We can get so caught up in life we neglect our emotional and social needs and begin to feel disconnected from the people around us. To move past this feeling, give a loved one a call or take a break and play with your pet. Studies have also found that even brief social interactions with acquaintances can improve mood. (See Why We Need All the Acquaintances We Can Get.)
This also falls in the obvious-but-often-neglected category. Children aren’t the only ones who get cranky when they’re tired. When we don’t get enough sleep it significantly impacts our thinking, creativity, and our general mood. If you can, take a 15-minute power nap. Even a brief nap can be sufficient to recharge your battery and bump you out of the doldrums.
This one is pretty obvious, but it’s amazing how often we forget to consider it. Being hungry impacts our mood far more than we tend to realize. If it’s been a while since you last ate…have a snack.
Strategies for Bouncing Out of a Bad Mood:
If lack of food isn’t the problem, get a bit of exercise and get that blood moving. Even a short walk can make a difference – and if you can, do it outside in the sunshine. It’s amazing what a little attention to your body can do for your brain.
Doing Something Creative
You may not feel like doing “work” when you’re in a bad mood, but it can actually help get you out of your funk. Researchers have found that the same “narrow, alert focus on issues” that causes a bad mood can actually be a good thing when you’re being creative – and can make for more positive emotions. So not only will you kill that bad mood, but your work will be better too!
Cracking a Smile
You’ve probably heard this one before, but it bears repeating: research shows that just turning that frown upside-down actually makes you more likely to experience a positive mood. Of course, if you try too hard to fake it, it can backfire – so make sure to accompany that smile with some positive thoughts to help it along.
Doing Something Nice for Someone Else
Doing something nice for others can make you feel good – even if you’re in a bad mood. So if trying to make yourself happy isn’t working, try making someone else happy. It could be something big or something small – every little bit helps.
Listening to Music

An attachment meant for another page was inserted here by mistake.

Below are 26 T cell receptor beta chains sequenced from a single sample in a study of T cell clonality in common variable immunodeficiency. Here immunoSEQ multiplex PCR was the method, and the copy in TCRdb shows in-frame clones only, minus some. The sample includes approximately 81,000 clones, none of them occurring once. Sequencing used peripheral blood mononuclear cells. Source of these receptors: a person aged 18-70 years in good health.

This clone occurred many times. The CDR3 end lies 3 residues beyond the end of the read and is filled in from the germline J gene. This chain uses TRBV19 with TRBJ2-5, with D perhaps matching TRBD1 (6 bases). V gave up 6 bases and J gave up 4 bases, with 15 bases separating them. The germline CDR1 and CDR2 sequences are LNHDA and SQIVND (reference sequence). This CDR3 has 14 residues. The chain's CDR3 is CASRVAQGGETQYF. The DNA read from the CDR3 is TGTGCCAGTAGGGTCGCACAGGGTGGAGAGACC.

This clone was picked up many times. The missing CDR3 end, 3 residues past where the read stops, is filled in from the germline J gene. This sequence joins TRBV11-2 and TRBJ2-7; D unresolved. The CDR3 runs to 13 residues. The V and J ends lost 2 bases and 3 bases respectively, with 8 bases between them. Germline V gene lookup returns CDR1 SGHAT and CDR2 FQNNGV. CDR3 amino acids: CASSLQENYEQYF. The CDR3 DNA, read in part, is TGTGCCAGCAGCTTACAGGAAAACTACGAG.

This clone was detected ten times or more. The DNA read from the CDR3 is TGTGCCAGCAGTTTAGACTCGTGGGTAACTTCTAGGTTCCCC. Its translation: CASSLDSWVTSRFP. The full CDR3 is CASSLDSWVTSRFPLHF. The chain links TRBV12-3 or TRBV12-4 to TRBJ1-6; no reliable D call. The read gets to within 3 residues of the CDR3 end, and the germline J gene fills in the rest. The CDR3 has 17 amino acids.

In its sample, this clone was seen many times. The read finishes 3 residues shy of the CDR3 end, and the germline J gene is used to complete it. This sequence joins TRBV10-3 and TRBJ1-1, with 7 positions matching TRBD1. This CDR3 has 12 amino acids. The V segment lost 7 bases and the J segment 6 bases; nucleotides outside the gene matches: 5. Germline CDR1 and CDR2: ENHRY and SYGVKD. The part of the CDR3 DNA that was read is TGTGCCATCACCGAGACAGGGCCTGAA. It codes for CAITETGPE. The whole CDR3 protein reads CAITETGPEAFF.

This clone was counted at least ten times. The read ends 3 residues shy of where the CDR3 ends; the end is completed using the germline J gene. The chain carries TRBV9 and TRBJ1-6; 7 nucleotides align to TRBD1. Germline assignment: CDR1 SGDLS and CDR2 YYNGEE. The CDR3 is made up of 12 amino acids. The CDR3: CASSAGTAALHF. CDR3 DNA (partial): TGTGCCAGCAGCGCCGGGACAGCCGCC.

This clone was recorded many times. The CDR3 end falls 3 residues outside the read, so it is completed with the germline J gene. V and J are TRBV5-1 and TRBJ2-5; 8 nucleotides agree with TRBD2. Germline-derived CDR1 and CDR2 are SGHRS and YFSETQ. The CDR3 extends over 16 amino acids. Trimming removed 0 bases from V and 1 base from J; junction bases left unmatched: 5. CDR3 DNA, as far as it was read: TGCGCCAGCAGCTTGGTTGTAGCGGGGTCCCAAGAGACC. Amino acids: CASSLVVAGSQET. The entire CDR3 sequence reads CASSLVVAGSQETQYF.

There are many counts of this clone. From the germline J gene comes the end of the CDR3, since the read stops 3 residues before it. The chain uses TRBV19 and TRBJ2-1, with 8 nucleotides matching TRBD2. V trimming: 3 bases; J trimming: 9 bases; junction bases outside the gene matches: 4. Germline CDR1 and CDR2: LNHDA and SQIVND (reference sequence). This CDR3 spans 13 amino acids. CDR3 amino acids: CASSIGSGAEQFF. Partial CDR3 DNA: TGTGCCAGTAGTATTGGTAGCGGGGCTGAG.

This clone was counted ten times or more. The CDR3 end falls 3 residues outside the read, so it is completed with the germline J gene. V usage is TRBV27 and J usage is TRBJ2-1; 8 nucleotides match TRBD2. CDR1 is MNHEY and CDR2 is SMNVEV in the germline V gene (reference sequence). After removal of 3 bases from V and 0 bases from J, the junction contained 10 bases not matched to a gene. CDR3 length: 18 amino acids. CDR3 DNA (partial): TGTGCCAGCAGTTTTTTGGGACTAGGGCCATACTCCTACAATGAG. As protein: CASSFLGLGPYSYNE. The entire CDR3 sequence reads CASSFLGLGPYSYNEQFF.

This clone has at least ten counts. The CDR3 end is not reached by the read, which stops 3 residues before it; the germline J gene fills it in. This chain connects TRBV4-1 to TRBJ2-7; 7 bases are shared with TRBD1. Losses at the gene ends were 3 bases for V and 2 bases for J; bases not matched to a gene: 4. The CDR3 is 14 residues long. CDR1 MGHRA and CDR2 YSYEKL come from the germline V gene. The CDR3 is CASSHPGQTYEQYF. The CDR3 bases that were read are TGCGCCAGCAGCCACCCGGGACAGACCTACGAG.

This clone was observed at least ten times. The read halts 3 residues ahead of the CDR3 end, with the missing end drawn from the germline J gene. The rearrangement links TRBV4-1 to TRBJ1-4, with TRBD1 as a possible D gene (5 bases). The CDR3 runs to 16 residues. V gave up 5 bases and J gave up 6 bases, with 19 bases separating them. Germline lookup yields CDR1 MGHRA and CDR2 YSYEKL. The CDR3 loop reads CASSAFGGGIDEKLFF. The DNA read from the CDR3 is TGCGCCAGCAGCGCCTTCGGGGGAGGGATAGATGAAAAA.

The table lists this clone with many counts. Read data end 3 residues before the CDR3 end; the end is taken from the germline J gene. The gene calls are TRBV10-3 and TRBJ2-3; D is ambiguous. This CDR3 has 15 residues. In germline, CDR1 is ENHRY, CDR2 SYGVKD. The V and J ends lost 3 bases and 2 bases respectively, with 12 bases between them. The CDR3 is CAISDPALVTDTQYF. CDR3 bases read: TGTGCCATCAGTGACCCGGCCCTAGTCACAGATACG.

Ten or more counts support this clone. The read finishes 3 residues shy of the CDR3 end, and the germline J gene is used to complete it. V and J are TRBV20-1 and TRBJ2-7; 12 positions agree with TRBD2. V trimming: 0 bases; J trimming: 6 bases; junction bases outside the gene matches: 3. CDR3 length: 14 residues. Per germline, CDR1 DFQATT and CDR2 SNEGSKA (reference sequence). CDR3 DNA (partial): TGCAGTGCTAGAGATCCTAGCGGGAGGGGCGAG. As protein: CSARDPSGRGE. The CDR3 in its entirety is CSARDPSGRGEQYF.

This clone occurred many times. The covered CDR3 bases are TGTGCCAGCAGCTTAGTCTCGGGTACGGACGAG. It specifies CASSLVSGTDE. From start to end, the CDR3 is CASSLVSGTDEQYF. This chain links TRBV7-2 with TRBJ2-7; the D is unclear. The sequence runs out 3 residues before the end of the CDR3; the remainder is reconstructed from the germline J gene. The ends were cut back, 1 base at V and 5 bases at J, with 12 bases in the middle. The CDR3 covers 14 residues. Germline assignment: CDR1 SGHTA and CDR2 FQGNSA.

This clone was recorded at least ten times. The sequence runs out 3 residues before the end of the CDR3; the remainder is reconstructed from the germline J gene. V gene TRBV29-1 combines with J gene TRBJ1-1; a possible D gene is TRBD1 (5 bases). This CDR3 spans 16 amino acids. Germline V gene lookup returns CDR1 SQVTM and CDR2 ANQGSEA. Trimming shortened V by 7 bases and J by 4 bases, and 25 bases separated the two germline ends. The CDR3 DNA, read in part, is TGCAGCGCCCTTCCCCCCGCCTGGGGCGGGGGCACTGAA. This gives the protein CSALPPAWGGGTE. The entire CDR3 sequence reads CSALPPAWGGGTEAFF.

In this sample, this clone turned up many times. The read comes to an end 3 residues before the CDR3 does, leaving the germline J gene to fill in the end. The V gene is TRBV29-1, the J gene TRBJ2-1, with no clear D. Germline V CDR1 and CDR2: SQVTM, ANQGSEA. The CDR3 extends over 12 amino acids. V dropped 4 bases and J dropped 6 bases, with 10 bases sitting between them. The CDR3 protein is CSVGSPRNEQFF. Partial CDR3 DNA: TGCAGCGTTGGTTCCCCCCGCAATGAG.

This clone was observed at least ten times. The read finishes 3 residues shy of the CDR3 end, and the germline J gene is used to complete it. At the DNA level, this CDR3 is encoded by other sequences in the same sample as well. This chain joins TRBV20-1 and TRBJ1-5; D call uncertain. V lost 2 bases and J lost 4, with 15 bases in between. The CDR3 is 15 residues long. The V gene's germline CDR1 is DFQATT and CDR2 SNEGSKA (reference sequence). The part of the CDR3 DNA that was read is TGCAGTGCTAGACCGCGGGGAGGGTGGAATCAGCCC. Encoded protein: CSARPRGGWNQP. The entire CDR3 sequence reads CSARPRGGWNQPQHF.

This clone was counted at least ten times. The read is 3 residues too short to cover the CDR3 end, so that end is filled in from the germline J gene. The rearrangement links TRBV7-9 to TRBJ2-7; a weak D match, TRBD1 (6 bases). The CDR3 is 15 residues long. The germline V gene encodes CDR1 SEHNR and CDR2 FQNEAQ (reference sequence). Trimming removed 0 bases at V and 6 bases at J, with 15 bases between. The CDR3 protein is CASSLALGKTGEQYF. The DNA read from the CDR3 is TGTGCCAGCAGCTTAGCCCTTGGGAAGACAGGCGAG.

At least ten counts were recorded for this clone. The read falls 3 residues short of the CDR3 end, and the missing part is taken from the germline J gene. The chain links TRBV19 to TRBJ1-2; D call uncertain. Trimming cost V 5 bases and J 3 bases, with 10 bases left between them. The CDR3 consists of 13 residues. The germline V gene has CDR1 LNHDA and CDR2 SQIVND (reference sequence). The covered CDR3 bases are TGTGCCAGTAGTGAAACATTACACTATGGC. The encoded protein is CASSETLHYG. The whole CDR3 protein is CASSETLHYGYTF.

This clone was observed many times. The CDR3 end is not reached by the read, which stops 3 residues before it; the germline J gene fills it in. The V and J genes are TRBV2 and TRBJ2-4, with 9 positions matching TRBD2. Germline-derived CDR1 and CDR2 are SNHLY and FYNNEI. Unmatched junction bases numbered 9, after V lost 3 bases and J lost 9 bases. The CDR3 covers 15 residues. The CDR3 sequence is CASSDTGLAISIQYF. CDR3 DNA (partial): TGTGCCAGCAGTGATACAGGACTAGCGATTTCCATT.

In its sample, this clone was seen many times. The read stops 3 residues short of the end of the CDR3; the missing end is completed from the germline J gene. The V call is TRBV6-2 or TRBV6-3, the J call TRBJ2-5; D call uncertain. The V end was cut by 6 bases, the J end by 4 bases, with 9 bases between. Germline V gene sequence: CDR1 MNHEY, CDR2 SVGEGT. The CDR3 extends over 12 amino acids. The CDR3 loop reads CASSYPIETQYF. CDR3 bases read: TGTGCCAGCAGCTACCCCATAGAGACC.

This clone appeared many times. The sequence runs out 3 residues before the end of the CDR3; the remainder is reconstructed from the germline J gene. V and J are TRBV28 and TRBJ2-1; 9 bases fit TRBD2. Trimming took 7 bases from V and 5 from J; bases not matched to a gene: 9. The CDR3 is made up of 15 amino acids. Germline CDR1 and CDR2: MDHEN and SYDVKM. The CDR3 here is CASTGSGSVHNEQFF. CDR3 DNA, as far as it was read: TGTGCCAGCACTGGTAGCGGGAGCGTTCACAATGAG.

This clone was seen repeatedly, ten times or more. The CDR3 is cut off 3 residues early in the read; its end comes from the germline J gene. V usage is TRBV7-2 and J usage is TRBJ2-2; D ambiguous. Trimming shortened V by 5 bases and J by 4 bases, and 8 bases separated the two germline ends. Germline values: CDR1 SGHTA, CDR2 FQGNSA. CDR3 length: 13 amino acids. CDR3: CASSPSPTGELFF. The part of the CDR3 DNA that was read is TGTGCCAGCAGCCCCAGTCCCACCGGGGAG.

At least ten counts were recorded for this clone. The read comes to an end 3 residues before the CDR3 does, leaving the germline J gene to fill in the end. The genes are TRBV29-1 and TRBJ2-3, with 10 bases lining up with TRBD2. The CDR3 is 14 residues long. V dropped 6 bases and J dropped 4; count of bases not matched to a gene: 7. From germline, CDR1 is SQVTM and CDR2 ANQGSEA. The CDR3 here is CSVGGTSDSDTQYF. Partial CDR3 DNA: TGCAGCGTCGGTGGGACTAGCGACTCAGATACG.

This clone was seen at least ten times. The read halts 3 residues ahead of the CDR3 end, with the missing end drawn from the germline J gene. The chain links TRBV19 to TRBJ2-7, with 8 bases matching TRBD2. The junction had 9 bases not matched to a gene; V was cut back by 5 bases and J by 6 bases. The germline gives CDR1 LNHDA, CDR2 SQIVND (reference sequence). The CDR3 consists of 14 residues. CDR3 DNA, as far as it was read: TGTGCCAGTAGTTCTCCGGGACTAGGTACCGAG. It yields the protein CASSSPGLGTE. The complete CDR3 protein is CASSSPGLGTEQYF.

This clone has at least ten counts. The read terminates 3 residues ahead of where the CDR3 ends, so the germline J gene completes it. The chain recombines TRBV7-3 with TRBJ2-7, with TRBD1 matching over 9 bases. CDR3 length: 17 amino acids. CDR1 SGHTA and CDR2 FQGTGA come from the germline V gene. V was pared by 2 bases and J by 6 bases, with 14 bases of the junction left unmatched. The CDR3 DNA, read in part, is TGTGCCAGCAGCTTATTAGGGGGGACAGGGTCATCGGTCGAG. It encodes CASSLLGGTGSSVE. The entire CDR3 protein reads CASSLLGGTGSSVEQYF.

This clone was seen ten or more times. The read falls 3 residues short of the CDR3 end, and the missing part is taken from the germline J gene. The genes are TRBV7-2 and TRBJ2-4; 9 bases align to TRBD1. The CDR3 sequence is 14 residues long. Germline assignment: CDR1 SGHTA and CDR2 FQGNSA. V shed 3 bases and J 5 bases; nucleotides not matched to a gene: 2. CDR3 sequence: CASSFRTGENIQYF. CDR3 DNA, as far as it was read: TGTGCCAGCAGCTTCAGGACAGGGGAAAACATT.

Music is a magical thing. One study found that 10 minutes of classical music minimized participants’ negative moods, and it’s not the only one. Find music that works for you and press play. Maybe that’s uplifting music, or maybe it’s something energetic to get your blood pumping. Listening to something you don’t know might help, too – our brains crave novelty, so a song you aren’t familiar with might be just what you need.
One of your first impulses may be to vent your frustration, but that’s actually a bad idea. Venting may feel cathartic in the moment, but it keeps your anger present rather than getting rid of it – which is, ultimately, what you want to do. So, try to channel that into more positive energy (like exercising) rather than negative (like yelling and punching stuff).
Stopping the Momentum
Unfortunately, once you recognize you’re in a bad mood, your brain continues to expect bad things, turning a bad mood into a bad day. So catch this before it starts, and make sure you don’t give your bad mood momentum. If you can, try and evaluate what put you in that bad mood, and try and put a positive spin on it – even if it’s “I’m motivated to do better next time.” That’ll keep your brain from over-simplifying.
Seeing It Through
Lastly, while it may seem counterintuitive, you may have to spend some time on what’s bothering you. If it’s something you need to deal with, pushing it down isn’t going to help. Instead, think through what’s making you mad – whether it’s a piece of bad news or something else – and let your brain fully process it. If you do, you can actually lessen the effect it has on you. That isn’t to say you should dwell on it all day long, but if it’s something you need to work through, you’re better off doing it now than letting it fester.